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Croptec Show 2021

The Croptec Show is an annual event which takes place in late November. The show focuses on bringing together both businesses and individuals from across the agricultural industry to discuss current challenges and display the cutting edge in agricultural technology and innovation.

Two AgriFoRwArdS CDT students, James Bennett, of cohort 3 and Bradley Hurst, of cohort 2 share their experiences of this years exhibition and what they took away from it.

Who was there?

James: “There was a wide range of technology exhibited at the event including spray nozzles and technologies, seeding implements, chemicals, data collection, crop breeding, mapping and agronomy. A few noteworthy exhibitors I spoke to were: Yara and their N-sensor for real-time variable rate application of Nitrogen; Omnia who offer precision agronomy services using a variety of data collection and analysis methods; Sencrop providing on-farm weather stations and associated insights; and Fendt, a manufacturer I’m especially a fan of!”

Bradley: “The show had a wide range of exhibitors from both businesses and institutes focusing on soil health, agricultural sustainability, safety, nutrition, business, and technology aiming to present products and services, raise awareness and recruited into the industry.”

Soil, soil, soil

James: “Of particular interest were the seminar talks on soil health, crop nutrition and the regenerative agriculture debate. What did they all talk about? Soil. Regen ag and soil are almost synonymous; the central theme of regen ag is to adopt practices that build soil heath, in turn leading to a healthier ecosystem, crops and livestock. There seemed to be a lot of energy about this from across the event with many farmers keen to see how they could apply these practices to their own farms. With the increasing environmental pressures of late, it’s great that we’re looking to nature for help and trusting in its ways to produce the food we need to survive.”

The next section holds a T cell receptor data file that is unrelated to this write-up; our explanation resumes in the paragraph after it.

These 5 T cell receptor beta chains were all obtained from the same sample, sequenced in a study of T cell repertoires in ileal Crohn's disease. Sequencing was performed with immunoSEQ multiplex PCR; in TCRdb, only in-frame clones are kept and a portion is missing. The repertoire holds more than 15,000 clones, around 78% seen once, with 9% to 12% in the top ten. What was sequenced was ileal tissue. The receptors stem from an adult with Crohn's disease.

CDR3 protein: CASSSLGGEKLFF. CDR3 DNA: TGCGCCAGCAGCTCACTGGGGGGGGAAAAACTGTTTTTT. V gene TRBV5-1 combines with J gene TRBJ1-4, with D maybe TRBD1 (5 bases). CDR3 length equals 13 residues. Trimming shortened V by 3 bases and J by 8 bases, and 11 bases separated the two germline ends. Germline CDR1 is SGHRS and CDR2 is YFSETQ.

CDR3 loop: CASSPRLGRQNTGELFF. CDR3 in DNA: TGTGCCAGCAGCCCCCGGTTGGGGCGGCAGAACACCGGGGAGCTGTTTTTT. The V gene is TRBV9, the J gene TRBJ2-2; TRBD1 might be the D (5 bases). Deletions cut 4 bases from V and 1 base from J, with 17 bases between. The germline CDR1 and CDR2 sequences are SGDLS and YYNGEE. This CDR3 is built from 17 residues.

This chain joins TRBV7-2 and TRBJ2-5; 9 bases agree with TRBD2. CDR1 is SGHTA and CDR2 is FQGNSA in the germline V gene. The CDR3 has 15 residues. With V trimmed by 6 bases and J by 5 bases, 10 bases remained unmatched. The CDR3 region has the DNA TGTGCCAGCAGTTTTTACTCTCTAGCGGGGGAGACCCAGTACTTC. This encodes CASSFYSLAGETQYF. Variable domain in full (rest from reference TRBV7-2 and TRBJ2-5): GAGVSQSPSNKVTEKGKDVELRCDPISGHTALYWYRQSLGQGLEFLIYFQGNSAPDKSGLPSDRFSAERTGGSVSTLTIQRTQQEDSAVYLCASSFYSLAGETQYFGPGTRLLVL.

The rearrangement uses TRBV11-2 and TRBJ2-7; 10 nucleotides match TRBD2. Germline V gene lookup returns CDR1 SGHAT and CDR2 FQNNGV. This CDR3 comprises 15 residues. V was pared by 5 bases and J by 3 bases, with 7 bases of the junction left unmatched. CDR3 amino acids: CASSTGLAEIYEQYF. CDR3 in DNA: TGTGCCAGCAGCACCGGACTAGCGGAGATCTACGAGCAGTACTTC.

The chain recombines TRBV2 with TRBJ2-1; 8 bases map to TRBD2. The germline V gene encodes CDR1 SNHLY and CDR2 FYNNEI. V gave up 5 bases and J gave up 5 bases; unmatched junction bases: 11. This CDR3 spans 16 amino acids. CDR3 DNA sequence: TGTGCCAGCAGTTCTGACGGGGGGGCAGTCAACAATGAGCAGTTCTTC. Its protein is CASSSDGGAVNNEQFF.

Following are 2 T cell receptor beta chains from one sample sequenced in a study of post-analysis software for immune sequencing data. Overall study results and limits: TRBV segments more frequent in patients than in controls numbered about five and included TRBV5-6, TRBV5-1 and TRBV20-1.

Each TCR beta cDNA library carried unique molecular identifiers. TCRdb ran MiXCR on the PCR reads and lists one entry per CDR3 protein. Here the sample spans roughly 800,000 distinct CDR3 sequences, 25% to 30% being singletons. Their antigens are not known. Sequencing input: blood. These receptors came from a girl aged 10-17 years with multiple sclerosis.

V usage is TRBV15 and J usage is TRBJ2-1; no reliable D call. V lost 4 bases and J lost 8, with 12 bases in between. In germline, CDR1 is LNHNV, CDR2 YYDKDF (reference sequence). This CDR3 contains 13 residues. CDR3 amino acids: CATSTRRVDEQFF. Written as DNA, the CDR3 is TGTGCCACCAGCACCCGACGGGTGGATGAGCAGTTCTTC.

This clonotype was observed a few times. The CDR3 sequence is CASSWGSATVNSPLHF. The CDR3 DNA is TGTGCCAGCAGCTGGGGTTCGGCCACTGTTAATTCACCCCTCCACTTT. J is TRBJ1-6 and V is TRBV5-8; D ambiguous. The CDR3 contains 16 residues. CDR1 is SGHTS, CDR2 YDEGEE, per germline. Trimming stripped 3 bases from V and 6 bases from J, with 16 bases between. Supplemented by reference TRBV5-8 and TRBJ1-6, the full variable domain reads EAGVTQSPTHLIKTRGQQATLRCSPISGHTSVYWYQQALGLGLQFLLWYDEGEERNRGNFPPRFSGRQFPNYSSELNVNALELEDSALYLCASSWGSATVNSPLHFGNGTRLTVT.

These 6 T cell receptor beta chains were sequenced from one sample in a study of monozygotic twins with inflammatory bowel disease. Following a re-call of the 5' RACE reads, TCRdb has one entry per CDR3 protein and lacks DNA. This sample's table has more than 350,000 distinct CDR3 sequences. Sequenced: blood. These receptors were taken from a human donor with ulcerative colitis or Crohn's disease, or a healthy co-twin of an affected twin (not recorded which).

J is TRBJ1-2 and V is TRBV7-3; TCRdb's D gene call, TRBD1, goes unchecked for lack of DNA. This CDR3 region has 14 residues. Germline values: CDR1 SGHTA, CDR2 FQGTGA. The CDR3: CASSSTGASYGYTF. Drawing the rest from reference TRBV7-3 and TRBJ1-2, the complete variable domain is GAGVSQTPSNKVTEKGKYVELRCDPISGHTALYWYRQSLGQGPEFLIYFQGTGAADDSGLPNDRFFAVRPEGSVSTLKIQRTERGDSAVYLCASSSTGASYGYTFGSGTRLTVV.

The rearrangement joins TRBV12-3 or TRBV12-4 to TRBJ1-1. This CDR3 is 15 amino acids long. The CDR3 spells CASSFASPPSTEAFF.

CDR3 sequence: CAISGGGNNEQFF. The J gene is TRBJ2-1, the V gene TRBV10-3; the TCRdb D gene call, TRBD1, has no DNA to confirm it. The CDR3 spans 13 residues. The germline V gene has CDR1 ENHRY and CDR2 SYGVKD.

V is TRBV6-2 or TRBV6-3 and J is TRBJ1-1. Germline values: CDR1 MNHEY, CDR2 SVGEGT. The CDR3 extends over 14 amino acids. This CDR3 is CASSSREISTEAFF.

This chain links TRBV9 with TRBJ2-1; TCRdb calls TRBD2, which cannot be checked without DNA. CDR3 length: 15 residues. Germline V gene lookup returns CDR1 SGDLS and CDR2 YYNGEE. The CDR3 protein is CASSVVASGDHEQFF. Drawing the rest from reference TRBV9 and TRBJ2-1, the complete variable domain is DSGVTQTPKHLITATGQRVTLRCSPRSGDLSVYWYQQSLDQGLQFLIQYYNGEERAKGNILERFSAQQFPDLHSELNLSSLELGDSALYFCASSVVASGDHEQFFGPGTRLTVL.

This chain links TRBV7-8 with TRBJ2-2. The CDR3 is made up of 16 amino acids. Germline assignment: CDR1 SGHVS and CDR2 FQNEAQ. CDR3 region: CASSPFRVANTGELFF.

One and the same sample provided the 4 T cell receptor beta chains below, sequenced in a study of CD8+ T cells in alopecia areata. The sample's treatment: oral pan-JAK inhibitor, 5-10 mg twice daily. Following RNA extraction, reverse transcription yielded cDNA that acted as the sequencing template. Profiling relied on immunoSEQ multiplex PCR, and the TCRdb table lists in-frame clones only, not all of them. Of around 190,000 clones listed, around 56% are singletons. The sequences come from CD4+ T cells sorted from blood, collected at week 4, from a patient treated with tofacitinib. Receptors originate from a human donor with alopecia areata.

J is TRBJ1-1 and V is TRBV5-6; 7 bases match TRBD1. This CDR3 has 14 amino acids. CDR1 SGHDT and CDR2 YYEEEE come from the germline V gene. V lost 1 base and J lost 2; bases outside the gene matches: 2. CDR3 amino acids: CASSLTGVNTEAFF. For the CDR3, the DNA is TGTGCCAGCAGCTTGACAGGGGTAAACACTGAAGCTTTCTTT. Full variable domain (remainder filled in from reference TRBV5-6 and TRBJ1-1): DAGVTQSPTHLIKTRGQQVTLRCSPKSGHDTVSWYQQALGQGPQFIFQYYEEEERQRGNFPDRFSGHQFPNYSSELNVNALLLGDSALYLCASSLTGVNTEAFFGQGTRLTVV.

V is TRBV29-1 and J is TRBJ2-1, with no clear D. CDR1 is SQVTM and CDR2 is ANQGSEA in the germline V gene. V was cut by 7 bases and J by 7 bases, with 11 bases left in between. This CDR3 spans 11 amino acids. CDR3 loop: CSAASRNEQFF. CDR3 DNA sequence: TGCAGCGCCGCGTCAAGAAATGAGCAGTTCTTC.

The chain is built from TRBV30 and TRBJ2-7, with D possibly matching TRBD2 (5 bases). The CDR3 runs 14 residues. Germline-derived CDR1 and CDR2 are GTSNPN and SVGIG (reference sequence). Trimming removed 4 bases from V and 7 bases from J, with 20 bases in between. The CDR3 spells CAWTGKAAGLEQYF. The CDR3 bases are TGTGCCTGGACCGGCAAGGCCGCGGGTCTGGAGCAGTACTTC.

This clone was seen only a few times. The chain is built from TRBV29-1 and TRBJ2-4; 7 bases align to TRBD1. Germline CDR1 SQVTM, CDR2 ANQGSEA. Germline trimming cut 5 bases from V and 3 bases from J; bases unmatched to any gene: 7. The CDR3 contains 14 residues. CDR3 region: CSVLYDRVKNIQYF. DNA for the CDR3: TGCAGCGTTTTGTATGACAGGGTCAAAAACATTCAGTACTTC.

Bradley: “A significant amount of the event focused on soil nutrition and health care with the solutions on offer being developed in a large part from chemical and biological engineering. From a robotics perspective the presence was a little more nuanced, with only ARWAC ltd presenting a fully robotic platform at the event, though the URKI had similar technologies on display as they presented opportunities for funding with an aim to push the agricultural sector towards precision agriculture for the purposes of improved productivity, and impact on the environment. Other exhibitors presented solutions in line with the field of agri robotics such as precision spraying solutions, data collection, large scale field scanning using drones and retrofitting existing agricultural technology with the latest sensors and autonomous solutions.”

What does this mean for Agri-robotics?

James: “Robotics was mentioned a few times but not a lot and I found myself asking how robotics fit into everything I had heard. Two things stood out to me. Firstly, every talk said that on-farm measurements were important both for benchmarking and to integrate into decision making. Consistent measurement, big datasets and analysis are well-suited to robotics. The other regarded regenerative agriculture. There’s a general ideology of machines doing less and nature doing more which at first glance might be a threat to agri-robots and after all it’s important not to make robots for robots’ sake. However, there was an emphasis on using the right processes rather than using products to fix problems. So if our robots uphold nature’s natural processes, hopefully there is a great opportunity for agri-robotics in the arable industry.”

Bradley: “I found that though agri robots where not so prominent at the event, the approach taken in the development of agri robotics is very much in line with the direction of the industry and autonomous technologies and solutions being currently adopted by industry are further evidence of this. Chemical Company Yara presented sensor solutions for the strategic spraying of crops, whilst agricultural machinery manufacturer Graford presented a rotating disc hoe which makes use of machine vision and mechanical methods to agitate the soil and remove weeds around structured crop rows eliminating the need for spraying chemicals at all. The solutions serve as just two examples of the industries move towards targeted and precision agriculture.”

Thank you to James and Bradley for taking the time to share their experiences of this event. Attending activities such as this is critical for gaining wider awareness of the challenges at hand and how agri-technology can best be applied.

Published inStudent development

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